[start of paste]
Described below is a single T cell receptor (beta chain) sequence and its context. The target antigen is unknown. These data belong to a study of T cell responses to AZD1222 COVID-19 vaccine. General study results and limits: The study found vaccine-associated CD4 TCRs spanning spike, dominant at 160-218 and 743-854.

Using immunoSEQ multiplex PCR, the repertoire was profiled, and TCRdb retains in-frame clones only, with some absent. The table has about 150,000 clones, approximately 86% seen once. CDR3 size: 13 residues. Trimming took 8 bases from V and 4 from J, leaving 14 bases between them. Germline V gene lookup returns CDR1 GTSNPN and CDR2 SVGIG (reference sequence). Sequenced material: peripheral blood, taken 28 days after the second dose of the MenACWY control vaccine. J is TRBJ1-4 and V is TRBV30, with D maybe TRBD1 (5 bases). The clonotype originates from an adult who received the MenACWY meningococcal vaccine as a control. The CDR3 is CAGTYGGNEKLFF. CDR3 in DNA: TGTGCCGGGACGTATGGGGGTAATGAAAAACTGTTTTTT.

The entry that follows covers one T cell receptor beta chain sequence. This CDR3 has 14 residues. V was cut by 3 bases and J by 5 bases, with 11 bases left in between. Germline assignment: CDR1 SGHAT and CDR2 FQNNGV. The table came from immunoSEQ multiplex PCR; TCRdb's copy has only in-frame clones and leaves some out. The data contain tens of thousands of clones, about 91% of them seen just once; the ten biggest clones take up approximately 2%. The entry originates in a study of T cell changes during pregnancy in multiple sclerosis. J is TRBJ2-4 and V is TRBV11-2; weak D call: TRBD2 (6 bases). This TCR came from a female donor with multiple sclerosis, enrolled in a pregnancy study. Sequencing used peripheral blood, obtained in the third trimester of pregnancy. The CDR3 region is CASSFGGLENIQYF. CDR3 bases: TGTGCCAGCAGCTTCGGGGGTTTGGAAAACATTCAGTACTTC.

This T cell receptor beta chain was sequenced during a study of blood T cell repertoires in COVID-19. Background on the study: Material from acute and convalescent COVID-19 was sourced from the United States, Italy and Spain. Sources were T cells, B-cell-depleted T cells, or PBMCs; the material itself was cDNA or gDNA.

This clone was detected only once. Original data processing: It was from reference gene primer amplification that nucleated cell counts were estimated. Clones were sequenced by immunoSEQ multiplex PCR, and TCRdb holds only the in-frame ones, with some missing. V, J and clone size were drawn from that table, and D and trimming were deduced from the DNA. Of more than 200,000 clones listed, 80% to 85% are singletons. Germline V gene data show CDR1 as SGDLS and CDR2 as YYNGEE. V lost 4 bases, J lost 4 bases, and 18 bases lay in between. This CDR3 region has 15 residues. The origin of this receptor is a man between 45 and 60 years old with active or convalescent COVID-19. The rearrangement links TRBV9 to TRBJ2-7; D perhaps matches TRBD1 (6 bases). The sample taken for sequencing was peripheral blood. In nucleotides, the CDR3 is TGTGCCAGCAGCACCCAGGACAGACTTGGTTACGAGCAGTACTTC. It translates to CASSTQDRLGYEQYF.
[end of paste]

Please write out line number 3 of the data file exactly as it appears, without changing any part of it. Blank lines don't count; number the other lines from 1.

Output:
The entry that follows covers one T cell receptor beta chain sequence. This CDR3 has 14 residues. V was cut by 3 bases and J by 5 bases, with 11 bases left in between. Germline assignment: CDR1 SGHAT and CDR2 FQNNGV. The table came from immunoSEQ multiplex PCR; TCRdb's copy has only in-frame clones and leaves some out. The data contain tens of thousands of clones, about 91% of them seen just once; the ten biggest clones take up approximately 2%. The entry originates in a study of T cell changes during pregnancy in multiple sclerosis. J is TRBJ2-4 and V is TRBV11-2; weak D call: TRBD2 (6 bases). This TCR came from a female donor with multiple sclerosis, enrolled in a pregnancy study. Sequencing used peripheral blood, obtained in the third trimester of pregnancy. The CDR3 region is CASSFGGLENIQYF. CDR3 bases: TGTGCCAGCAGCTTCGGGGGTTTGGAAAACATTCAGTACTTC.